In recent weeks, several pregnant women infected with COVID-19 have delivered babies at Cheng’s hospital, the UW Medical Center in Seattle. Their newborns were sent to a special section in the neonatal intensive care unit. At other facilities, separation might involve taking the newborn to another room, or letting the mother and baby stay in the same room, but 6 feet apart and often separated by a curtain.
They’re kept apart from moms — and sometimes dads, who also may be sick — until the parents have had no symptoms for three days or for a week after their first symptoms, whichever is greater.
Given the still-scant data about the effects of COVID-19, some experts question whether separating mothers and newborns is wise or warranted. Disrupting the bonding that occurs in the first days of life could have far-reaching consequences, said Dr. Yalda Afshar, an OB-GYN at UCLA Health in Los Angeles.
“Being completely data-blind but counseling women on their outcomes and their babies’ outcomes is just wrong,” she said.
To fill the data void, Afshar and colleagues at the University of California-San Francisco have created a nationwide pregnancy registry to track the effects of COVID-19 on pregnant women and their newborns. Already, more than 1,000 people have signed up for the study.
Silvana Vergara Tobin, 33, who runs an online art gallery in New York City, is among them. Tobin fell ill with COVID-19 in mid-March and is worried about the potential effects on the baby boy she expects to deliver in August.
“What really scares me is that I might get it again,” said Tobin, whose symptoms included sinus headaches, body aches and a persistent cough. “Or that the baby didn’t get immunity and he might get it once he’s born.”
The registry will track women and their babies from early pregnancy through a year postpartum, trying to answer basic questions. “Do pregnant women with COVID have more severe, less severe or different disease?” Afshar said. “Does it transmit in utero? Does it cause birth defects?”
Doctors and patients said it’s frustrating that so much remains unknown.
Alaine Gilpin, who lives near Louisville, Kentucky, tested positive for COVID-19 in early April after coughing for a month but showing no other symptoms. She gave birth at Norton Women’s & Children’s Hospital on April 11 at 5½ months’ gestation. The baby boy weighed just 1 pound, 9 ounces and needed the aid of a ventilation machine. She now wonders: “Could this be a result of COVID?”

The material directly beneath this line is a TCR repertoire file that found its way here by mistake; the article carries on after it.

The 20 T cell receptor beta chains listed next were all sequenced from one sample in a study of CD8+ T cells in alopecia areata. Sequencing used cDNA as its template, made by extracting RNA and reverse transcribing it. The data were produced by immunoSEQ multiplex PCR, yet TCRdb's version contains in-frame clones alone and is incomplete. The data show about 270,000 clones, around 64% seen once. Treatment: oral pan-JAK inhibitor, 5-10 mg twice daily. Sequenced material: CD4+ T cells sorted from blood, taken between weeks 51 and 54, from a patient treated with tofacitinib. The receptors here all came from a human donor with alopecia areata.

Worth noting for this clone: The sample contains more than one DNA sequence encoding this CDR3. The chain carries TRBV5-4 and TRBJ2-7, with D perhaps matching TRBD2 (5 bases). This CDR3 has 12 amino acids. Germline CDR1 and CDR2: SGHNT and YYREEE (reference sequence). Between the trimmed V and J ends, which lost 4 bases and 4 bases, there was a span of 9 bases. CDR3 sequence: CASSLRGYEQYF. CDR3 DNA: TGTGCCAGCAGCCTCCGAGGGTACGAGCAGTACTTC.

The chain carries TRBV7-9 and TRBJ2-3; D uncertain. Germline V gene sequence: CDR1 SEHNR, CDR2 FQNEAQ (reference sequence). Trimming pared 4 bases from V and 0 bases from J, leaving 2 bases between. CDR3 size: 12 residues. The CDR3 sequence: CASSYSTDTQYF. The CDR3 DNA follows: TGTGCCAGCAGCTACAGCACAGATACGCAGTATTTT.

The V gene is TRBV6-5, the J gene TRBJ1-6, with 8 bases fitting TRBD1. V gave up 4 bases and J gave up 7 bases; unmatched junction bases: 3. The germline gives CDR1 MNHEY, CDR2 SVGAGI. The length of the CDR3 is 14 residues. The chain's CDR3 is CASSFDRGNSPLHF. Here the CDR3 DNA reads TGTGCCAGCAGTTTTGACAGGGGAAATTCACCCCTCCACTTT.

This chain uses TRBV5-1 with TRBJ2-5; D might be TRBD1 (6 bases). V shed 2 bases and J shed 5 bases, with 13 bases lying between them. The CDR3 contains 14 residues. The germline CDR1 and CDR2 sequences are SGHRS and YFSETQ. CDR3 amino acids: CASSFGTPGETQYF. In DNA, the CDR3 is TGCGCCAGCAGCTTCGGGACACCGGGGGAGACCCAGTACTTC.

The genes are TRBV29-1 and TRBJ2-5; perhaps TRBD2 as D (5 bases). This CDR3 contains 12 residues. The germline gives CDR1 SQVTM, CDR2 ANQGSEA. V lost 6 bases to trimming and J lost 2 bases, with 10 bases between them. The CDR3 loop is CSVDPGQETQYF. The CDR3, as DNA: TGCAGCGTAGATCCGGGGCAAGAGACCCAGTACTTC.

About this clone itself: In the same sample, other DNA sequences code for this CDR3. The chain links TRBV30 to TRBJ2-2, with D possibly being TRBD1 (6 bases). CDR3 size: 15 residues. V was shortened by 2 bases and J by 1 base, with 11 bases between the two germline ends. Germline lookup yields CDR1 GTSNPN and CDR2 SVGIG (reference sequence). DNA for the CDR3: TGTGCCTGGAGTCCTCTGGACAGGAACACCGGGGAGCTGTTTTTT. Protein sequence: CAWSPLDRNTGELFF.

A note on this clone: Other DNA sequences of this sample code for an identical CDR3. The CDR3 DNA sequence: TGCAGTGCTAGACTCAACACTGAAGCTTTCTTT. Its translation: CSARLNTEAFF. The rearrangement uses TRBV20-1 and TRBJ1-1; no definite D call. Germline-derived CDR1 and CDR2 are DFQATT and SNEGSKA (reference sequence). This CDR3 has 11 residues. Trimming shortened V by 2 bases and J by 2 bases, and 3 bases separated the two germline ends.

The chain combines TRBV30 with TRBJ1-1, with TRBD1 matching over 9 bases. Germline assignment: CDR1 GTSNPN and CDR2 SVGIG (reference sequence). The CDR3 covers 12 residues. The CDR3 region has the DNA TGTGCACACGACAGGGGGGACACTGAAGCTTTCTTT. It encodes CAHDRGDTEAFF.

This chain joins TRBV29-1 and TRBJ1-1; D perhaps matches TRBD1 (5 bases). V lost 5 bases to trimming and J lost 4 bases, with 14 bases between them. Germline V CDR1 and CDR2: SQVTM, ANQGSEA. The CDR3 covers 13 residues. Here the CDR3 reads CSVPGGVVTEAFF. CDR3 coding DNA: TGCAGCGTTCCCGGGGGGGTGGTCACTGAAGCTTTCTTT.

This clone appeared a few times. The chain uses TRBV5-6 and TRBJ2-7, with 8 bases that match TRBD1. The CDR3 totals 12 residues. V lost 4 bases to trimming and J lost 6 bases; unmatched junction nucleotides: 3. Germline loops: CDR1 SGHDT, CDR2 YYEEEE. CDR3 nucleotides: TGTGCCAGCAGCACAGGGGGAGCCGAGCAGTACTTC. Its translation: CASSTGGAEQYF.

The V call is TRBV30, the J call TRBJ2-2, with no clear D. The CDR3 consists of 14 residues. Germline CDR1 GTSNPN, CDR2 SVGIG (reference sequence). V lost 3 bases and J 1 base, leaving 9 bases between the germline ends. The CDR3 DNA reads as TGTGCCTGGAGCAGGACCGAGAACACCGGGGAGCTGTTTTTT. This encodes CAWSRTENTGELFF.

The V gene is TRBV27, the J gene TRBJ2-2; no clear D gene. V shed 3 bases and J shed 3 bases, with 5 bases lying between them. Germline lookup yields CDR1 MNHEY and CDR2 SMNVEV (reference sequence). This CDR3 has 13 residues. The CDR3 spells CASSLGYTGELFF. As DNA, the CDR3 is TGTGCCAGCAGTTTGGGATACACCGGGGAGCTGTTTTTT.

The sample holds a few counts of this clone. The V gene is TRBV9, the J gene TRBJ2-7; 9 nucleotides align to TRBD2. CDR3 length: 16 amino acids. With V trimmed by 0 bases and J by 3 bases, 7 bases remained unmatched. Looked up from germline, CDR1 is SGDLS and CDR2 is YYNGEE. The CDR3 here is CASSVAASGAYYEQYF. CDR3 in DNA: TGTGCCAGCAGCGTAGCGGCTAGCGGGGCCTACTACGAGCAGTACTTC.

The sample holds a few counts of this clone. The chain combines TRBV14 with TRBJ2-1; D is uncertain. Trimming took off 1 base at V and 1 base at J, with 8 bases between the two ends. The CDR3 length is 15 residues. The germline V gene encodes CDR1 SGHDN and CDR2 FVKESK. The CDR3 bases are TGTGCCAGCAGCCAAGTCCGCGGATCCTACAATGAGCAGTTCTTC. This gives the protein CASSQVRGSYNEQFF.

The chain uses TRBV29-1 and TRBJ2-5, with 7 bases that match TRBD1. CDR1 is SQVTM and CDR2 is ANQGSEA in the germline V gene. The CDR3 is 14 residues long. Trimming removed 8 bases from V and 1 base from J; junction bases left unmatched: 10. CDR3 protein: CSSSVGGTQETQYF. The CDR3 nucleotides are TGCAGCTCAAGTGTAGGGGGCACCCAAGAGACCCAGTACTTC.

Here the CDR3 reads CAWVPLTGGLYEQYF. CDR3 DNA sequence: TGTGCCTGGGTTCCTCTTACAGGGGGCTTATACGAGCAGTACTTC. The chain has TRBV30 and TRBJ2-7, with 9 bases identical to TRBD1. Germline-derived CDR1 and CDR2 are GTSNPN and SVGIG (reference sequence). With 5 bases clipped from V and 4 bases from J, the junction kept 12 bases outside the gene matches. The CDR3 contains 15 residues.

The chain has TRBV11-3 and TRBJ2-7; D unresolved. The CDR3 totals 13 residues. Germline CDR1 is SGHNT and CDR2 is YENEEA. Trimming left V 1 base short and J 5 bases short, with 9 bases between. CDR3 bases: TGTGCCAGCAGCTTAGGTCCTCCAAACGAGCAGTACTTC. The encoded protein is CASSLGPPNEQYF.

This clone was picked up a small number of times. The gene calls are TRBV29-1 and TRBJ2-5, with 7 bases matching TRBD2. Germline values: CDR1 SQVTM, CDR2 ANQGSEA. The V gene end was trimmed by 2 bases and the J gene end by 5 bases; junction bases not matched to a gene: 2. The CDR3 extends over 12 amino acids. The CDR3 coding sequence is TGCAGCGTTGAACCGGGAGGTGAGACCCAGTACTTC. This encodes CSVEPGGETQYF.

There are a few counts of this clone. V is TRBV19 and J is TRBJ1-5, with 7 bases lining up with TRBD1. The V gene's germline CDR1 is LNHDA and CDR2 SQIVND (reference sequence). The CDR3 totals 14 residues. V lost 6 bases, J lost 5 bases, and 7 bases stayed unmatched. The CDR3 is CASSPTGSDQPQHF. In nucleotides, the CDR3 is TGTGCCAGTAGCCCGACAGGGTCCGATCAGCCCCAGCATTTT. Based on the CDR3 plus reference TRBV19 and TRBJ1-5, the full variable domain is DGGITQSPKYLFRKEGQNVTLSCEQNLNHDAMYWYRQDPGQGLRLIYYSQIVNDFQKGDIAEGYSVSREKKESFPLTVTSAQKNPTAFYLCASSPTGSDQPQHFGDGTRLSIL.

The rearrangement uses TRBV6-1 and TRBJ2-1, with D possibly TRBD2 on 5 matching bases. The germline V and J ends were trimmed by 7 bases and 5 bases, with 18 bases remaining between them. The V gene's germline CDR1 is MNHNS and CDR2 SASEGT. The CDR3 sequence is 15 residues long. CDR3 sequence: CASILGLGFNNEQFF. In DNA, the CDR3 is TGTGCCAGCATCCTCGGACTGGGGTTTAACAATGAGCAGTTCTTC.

To protect moms and babies, many hospitals with enough test kits are starting to test all women who show up to give birth. Dr. Chemen Neal, an OB-GYN with Indiana University Health, said her colleagues bathe the babies of COVID-positive moms just after birth. And like medical professionals elsewhere, they talk to each mom about pumping breast milk for her baby or breastfeeding only after washing her torso and hands and wearing a surgical mask.
At some hospitals, COVID-19 births can be especially challenging. At Barnes-Jewish Hospital in St. Louis, for example, women with symptoms can’t give birth in the normal labor and delivery area because it’s in a building that also houses severely immunocompromised patients. A triage tent has been set up outside, and moms with known or suspected COVID-19 are routed through the emergency room into a special delivery area.
Another challenge is keeping babies safe after they are discharged from the hospital. Ideally, experts recommend infected moms stay 6 feet from their babies while another caretaker provides daily care, but often this is difficult, particularly for women who lack family support.
Pease worried about passing the virus to her baby after getting home. Before embracing Alivia at her aunt’s house, and for the next few days, she said, she wore a mask and “washed my hands like crazy.”
But over time, Pease’s symptoms have eased and she’s gotten stronger. Though she still gets tired in the evenings, she’s now able to feed, change and care for her newborn. And she said her bond with the baby is strong.
“Alivia is good. She’s happy,” Pease said. “She never skipped a beat.”
This article was reprinted from khn.org with permission from the Henry J. Kaiser Family Foundation. Kaiser Health News, an editorially independent news service, is a program of the Kaiser Family Foundation, a nonpartisan health care policy research organization unaffiliated with Kaiser Permanente.